Thanksgiving Sunday 
 Thankfulness in Prosperity
St. Augustine, Bishop and Doctor
Translated by M.F. Toale, D.D.
(PL 36, col. 561, Enarratio in Psalmum xlviii. Sermon II, Par. 9.)
For in his lifetime his soul will be blessed; and he will praise thee when thou shalt do well to him (Ps. xlviii. i9).

In his lifetime his soul will be blessed. Let your Charity reflect on these words: In his lifetime his soul will be blessed. As long as he lived he did well for himself. This all men say, but they speak falsely. It is blessing that comes from the desire of the one blessing, not from Truth Itself. For what is it you are saying? Because he ate and drank, because he did what he wished, and because he feasted splendidly every day, he therefore did well for himself. But I say he did badly for himself. It is not I who say this, but Christ. He did evil to himself. For Dives, when he feasted sumptuously every day (Lk. xvi. 19), thought he did well for himself. But when he began to burn in hell, then what he thought good was found to be evil. For what he had eaten among the living, he digested in hell. I speak here of evil-doing, brethren, on which he was wont to feast.

He ate rich banquets with the mouth of his body; with the mouth of his heart he ate injustice. What he ate among the living with the mouth of his heart; it was this he digested in hell amid torments. He had indeed eaten well in time; he digested unhappily in eternity. Do we then eat evil-doing? Someone will say: what is he saying? Do we eat evil? It is not I who say this; listen to the Scriptures: As a sour grape is an affliction to the teeth, and smoke to the eyes, so is evil doing to them that indulge in it (Prov. x. 26, Sept.). For he who has eaten iniquity that is, he who has freely indulged in evil-doing, is unable to eat justice. For justice is bread. What bread? I am the living bread which came down from heaven (Jn. vi. 51). He is Himself the Bread of our heart. Just as he who eats sour grapes with the mouth of his body, has his teeth set on edge and is unable to eat bread; and must continue to praise what he sees, while unable to eat it; so he who indulges in iniquity, and eats sin in his heart, begins to be unable to cat bread; he praises the word of God, but does not do it.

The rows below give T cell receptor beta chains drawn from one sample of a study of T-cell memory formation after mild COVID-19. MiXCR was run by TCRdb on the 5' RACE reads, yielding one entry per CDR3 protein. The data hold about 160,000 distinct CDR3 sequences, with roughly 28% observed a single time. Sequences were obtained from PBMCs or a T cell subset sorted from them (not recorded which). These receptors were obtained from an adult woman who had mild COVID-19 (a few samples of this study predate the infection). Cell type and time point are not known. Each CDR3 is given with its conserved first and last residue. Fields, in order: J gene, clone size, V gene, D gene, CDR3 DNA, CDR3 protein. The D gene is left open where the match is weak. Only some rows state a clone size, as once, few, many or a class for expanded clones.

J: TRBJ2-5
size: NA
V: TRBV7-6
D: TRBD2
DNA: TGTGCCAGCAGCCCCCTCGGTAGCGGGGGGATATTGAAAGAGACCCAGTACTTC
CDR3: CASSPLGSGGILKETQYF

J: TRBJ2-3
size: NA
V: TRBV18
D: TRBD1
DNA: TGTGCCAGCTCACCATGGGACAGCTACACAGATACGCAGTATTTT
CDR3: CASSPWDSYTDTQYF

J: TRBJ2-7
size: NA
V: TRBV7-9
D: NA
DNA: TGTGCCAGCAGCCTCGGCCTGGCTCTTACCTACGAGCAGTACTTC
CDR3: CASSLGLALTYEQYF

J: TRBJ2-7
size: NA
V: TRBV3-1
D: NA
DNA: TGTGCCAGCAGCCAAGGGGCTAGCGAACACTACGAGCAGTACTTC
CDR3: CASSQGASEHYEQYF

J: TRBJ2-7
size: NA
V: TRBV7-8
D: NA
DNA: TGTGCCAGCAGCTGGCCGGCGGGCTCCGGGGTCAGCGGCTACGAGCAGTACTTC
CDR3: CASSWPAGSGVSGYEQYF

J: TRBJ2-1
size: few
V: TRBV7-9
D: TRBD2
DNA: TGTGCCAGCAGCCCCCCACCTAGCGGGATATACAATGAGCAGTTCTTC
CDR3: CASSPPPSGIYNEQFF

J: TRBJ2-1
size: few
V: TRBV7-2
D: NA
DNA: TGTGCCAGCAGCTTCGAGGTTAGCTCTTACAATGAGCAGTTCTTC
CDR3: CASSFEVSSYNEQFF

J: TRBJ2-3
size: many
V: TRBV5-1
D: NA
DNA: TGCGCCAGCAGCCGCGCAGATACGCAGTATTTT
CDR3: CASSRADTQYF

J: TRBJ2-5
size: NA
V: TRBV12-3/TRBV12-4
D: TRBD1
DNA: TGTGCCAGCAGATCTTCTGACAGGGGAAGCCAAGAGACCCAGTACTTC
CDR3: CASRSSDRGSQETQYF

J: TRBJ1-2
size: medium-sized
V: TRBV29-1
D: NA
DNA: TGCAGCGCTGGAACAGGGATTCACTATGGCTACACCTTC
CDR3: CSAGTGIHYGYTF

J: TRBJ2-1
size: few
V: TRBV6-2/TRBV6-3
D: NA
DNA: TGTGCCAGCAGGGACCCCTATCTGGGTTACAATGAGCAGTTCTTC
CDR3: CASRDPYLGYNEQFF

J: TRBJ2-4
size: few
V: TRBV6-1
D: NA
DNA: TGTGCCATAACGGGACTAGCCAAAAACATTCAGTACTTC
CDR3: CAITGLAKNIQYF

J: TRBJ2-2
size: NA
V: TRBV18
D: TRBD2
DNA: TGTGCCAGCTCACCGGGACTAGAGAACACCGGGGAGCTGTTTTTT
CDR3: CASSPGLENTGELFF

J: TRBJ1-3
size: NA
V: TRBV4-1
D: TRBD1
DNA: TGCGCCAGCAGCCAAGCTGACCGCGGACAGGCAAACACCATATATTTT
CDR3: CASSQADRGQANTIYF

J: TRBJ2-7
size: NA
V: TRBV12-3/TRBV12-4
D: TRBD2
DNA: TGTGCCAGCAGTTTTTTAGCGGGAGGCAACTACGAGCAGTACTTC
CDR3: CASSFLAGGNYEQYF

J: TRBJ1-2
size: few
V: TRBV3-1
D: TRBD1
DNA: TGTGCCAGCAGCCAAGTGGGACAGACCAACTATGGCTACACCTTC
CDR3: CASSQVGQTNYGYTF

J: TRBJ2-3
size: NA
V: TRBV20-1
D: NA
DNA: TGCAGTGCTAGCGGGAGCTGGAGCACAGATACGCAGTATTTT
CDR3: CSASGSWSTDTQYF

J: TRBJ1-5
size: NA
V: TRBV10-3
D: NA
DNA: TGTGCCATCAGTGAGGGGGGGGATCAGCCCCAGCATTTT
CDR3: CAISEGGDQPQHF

Why is it he does not do it? Because when he begins to do it, he labours; just as we when we have eaten sour grapes feel our teeth labouring when we try to eat bread. But what do they do whose teeth are on edge? They restrain themselves for a time from sour grapes, till their teeth become firm, and then apply themselves to the bread. So also do we praise justice. But if we would eat justice, let us restrain ourselves from evil doing; and there will be born in our heart, not alone the delight of praising justice, but also the power to eat it. For if the Christian says: ĎGod knows that my delight is in this, but I am unable to fulfil ití; his teeth are weakened, because he has long eaten of iniquity. Is justice therefore also eaten? If it were not eaten, the Lord would not have said: Blessed are they that hunger and thirst after justice (Mt. v. 6). Therefore since in his lifetime his soul will be blessed: in life it shall be blessed, but in death it shall be tormented.